World Library  
Flag as Inappropriate
Email this Article

Church Office Building

Article Id: WHEBN0001533154
Reproduction Date:

Title: Church Office Building  
Author: World Heritage Encyclopedia
Language: English
Subject: Church Administration Building, Church History Library, Family History Library, List of historic sites of The Church of Jesus Christ of Latter-day Saints, Mormonism in the 20th century
Collection: Headquarters in the United States, Latter Day Saint Church Buildings, Office Buildings Completed in 1972, Office Buildings in Salt Lake City, Utah, Properties of the Church of Jesus Christ of Latter-Day Saints, Religious Buildings Completed in 1972, Significant Places in Mormonism, Skyscrapers Between 100 and 149 Meters, Skyscrapers in Salt Lake City, Utah, The Church of Jesus Christ of Latter-Day Saints in Utah
Publisher: World Heritage Encyclopedia

Church Office Building

Church Office Building
LDS Church Office Building
General information
Location 50 E. North Temple, Salt Lake City, Utah
Construction started 1962
Completed 1972
Cost $31 million
Owner The Church of Jesus Christ of Latter-day Saints
Antenna spire 435 ft (133 m)
Roof 420 ft (130 m)
Technical details
Floor count 28
Design and construction
Architect George Cannon Young

The Church Office Building (COB) is a 28-story building in Salt Lake City, Utah, which houses the administrative support staff for the lay ministry of The Church of Jesus Christ of Latter-day Saints (LDS Church) throughout the world.

The building is 420 ft (128 m) tall at roof level and is located within the Temple Square complex on the corner of North Temple and State Street. [1]

History, use, and design features

The building was designed by George Cannon Young at a cost of missionary efforts, production of church films, and matters relating to the construction of temples, and more.

The lobby of the building is dominated by a massive mural depicting the

The first four floors of the building expand outward, to the west and east, to form wings. The north side of each of these wings are without windows, each having stone facades, with large ovals containing relief maps of the two hemispheres of the earth. On the tower itself, the southern, western, and eastern facades all feature a closely spaced vertical pinstripe pattern of cast quartzite columns flanking the narrow windows, visually reminiscent of the former World Trade Center in New York City, a contemporary structure. The building's northern facade is marked by a narrow blank wall in the center, indicating the building's elevator and service core, with the regular pinstripe pattern on either side. This central part of the tower rises two floors above the observation deck at the 26th floor, and protrudes outward slightly on the southern side. [2]

The observation deck is open to the public for free, and provides a good view of Antelope Island and the Great Salt Lake to the northwest, the Wasatch Mountains to the north and east, the skyline of the city to the south, the Oquirrh Mountains to the west, and Temple Square to the immediate west.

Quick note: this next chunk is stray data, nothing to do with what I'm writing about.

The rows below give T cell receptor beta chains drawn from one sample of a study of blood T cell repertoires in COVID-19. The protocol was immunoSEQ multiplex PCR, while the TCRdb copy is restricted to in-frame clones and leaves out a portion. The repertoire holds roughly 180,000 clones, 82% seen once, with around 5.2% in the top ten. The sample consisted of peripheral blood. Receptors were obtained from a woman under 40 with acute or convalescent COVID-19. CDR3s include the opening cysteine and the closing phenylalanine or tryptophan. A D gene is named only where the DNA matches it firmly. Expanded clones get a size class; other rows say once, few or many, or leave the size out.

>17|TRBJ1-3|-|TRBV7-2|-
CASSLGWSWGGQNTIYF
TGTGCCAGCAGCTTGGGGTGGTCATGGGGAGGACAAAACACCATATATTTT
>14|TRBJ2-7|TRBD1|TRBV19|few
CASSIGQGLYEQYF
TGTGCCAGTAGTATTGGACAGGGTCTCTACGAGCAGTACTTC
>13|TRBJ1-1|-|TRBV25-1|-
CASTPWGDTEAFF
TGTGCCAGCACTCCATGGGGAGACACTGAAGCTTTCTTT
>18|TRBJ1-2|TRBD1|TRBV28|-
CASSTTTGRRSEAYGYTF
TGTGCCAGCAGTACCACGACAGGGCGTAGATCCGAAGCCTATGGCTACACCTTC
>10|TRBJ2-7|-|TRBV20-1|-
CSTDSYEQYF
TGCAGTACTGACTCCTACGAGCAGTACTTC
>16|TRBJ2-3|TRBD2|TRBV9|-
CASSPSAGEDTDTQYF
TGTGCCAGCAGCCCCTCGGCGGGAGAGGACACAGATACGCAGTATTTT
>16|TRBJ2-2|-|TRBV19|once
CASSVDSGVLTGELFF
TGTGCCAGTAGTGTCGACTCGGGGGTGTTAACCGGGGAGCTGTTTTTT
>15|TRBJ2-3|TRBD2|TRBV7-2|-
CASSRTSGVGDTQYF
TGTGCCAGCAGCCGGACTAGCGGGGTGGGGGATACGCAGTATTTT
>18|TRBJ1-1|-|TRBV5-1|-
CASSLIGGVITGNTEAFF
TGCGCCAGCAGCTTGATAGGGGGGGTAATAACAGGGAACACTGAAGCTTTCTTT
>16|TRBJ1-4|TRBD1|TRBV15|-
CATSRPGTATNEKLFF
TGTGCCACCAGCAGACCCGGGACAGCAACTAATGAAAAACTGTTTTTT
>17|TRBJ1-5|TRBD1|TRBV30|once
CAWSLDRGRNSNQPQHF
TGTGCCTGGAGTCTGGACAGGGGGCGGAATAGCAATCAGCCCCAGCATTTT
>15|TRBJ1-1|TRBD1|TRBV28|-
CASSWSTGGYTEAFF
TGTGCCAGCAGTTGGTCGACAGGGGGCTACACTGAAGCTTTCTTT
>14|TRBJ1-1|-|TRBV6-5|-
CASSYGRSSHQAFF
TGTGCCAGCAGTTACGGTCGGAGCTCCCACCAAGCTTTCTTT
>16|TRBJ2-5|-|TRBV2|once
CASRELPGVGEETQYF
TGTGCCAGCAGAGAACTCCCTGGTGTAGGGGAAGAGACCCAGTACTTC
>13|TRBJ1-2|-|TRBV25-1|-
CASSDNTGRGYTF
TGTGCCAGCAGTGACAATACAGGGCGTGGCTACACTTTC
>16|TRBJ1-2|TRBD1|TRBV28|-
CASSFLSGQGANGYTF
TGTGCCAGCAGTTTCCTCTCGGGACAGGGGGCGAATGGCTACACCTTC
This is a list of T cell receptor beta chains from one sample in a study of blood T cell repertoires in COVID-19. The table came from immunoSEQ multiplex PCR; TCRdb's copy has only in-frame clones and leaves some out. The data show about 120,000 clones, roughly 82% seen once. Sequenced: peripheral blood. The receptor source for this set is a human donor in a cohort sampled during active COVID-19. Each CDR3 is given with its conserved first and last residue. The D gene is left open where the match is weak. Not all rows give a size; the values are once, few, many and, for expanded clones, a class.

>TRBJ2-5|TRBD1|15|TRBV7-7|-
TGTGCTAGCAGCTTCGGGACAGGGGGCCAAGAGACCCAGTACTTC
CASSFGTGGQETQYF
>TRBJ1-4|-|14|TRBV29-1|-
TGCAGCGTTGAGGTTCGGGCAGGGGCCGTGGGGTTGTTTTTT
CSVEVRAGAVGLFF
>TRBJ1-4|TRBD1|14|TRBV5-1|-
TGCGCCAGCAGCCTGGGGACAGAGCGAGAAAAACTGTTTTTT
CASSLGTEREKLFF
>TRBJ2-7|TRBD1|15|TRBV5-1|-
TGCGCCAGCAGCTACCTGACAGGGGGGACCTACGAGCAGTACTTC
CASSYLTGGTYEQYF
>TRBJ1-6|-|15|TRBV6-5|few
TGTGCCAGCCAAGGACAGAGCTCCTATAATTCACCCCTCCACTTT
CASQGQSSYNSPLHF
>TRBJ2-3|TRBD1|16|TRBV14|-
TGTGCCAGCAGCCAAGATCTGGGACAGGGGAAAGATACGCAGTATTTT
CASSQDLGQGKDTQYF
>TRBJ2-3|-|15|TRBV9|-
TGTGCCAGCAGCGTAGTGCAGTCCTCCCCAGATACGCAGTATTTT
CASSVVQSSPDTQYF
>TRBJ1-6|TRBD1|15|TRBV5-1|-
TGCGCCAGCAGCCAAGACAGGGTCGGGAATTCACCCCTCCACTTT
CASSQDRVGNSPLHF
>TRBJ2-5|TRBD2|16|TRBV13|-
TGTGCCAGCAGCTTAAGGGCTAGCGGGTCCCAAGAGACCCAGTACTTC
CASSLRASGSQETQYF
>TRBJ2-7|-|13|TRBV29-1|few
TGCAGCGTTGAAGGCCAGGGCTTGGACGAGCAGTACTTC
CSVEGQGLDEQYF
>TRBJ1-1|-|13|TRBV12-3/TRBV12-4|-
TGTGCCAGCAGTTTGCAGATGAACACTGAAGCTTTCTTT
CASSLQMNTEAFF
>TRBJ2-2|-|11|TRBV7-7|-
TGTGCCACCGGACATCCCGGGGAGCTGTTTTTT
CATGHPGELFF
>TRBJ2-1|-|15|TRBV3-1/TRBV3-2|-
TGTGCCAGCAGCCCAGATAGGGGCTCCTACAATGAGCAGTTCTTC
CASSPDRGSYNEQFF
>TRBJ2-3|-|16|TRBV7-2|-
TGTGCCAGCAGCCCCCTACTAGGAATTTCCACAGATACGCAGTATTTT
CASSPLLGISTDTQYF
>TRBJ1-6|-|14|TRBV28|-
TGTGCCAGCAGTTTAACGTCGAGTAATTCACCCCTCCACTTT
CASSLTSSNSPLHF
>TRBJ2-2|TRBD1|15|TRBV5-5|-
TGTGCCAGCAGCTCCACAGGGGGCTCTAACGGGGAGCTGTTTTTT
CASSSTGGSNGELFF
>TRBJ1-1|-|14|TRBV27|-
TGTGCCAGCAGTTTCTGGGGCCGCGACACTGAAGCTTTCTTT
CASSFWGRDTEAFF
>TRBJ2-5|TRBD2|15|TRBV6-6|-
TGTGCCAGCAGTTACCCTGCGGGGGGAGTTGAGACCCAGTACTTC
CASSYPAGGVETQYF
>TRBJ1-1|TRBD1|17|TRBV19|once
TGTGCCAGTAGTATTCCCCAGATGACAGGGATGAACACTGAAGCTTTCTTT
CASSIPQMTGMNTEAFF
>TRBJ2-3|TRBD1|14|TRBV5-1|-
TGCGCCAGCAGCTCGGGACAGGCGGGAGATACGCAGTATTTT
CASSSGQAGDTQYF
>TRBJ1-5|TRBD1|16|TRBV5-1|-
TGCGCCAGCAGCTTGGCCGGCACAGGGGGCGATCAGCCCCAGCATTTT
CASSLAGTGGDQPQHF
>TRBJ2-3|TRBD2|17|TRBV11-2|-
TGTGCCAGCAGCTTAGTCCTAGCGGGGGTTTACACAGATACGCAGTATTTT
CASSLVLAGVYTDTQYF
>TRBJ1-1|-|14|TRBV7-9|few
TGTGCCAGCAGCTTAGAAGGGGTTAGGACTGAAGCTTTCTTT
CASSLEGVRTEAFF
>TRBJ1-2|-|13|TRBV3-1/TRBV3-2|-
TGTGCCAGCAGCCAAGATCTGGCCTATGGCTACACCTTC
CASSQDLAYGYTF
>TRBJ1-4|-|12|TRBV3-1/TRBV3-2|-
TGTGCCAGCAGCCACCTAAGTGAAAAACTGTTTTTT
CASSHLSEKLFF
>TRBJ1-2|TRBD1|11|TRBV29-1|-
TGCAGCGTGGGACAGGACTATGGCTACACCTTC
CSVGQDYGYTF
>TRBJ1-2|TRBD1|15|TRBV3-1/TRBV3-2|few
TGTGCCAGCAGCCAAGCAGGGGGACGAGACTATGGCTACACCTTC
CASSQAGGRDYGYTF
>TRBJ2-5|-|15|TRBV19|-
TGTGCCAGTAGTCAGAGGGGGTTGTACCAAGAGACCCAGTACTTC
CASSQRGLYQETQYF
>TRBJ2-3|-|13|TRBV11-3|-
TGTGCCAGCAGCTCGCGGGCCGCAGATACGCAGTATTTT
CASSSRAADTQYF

Visitors can also take a free tour of the gardens surrounding the building. The gardens are completely redesigned every six months, and feature an array of exotic plants and flowers.[3]

See also


  1. ^
  2. ^
  3. ^
  • Arave, Lynn; Taylor, Scott (April 1, 2010), "For 35 years, Church Office Building has been symbolic Mormon headquarters, operational center for church growth",  

External links

  • Media related to at Wikimedia Commons
Preceded by
Utah State Capitol
Tallest Building in Salt Lake City
Succeeded by
Wells Fargo Center
This article was sourced from Creative Commons Attribution-ShareAlike License; additional terms may apply. World Heritage Encyclopedia content is assembled from numerous content providers, Open Access Publishing, and in compliance with The Fair Access to Science and Technology Research Act (FASTR), Wikimedia Foundation, Inc., Public Library of Science, The Encyclopedia of Life, Open Book Publishers (OBP), PubMed, U.S. National Library of Medicine, National Center for Biotechnology Information, U.S. National Library of Medicine, National Institutes of Health (NIH), U.S. Department of Health & Human Services, and, which sources content from all federal, state, local, tribal, and territorial government publication portals (.gov, .mil, .edu). Funding for and content contributors is made possible from the U.S. Congress, E-Government Act of 2002.
Crowd sourced content that is contributed to World Heritage Encyclopedia is peer reviewed and edited by our editorial staff to ensure quality scholarly research articles.
By using this site, you agree to the Terms of Use and Privacy Policy. World Heritage Encyclopedia™ is a registered trademark of the World Public Library Association, a non-profit organization.

Copyright © World Library Foundation. All rights reserved. eBooks from World eBook Library are sponsored by the World Library Foundation,
a 501c(4) Member's Support Non-Profit Organization, and is NOT affiliated with any governmental agency or department.